DETROIT — Superstorm Sandy gave an extra boost to U.S. auto sales, making November the best month for carmakers in nearly five years.
Toyota, Volkswagen and Chrysler were among the companies posting impressive increases for November, which is normally a lackluster month because of colder weather and holiday distractions. Only General Motors was left struggling to explain yet another month of weak growth.
Industry sales rose 15 percent from a year earlier to 1.1 million, according to AutoData. That was their fastest pace since January 2008. U.S. sales would reach 15.5 million this year if they stayed at November’s rate, far higher than the 14.3 million rate in the first 10 months of this year.
Americans are more confident in the economy, a key driver of auto sales. Home values are rising, hiring is up and auto financing remains readily available. And besides just feeling better, people need to replace aging cars or vehicles damaged by Sandy.
“Everything is kind of moving along almost in concert now,” says Jeff Schuster, senior vice president of forecasting for LMC Automotive.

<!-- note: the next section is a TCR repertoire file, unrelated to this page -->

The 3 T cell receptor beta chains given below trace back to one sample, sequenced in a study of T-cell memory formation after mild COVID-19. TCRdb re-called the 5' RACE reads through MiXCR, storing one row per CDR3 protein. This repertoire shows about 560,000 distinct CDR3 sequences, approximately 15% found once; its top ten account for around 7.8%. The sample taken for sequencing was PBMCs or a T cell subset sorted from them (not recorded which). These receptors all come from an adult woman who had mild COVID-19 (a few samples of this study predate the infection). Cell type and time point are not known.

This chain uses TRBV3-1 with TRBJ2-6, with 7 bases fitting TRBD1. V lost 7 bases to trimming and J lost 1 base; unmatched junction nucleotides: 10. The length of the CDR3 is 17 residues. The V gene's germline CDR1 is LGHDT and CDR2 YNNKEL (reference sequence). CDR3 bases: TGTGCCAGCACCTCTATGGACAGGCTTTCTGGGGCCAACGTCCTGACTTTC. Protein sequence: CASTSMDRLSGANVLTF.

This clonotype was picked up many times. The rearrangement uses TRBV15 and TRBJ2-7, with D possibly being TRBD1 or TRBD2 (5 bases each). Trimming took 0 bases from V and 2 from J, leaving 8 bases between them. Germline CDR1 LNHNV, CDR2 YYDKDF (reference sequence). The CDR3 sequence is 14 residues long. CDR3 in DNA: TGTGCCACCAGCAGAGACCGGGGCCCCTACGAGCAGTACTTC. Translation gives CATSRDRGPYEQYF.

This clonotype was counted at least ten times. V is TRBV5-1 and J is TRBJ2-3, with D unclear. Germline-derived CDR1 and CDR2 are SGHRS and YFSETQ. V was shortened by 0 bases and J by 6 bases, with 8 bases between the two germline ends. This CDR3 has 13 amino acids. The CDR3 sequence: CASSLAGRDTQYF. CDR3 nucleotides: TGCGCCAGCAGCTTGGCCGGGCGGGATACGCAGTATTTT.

Sandy added 20,000 to 30,000 sales industry wide last month, mostly from people who planned to buy cars during the October storm but had to delay their purchases, Ford estimates.
People who need to replace storm-damaged vehicles are expected to drive sales for several more months. GM estimates that 50,000 to 100,000 vehicles will eventually need to be replaced.
Even so, carmakers warned that uncertainty over the “fiscal cliff” could undo some of the gains.
The term refers to sharp government spending cuts and tax increases scheduled to start Jan. 1 unless an agreement to cut the budget deficit is reached between Congress and the White House.
But for now, most Americans seem comfortable buying.
Notice about comments:
The Post and Courier is pleased to offer readers the enhanced ability to comment on stories. Some of the comments may be reprinted elsewhere in the site or in the newspaper. We ask that you refrain from profanity, hate speech, personal comments and remarks that are off point.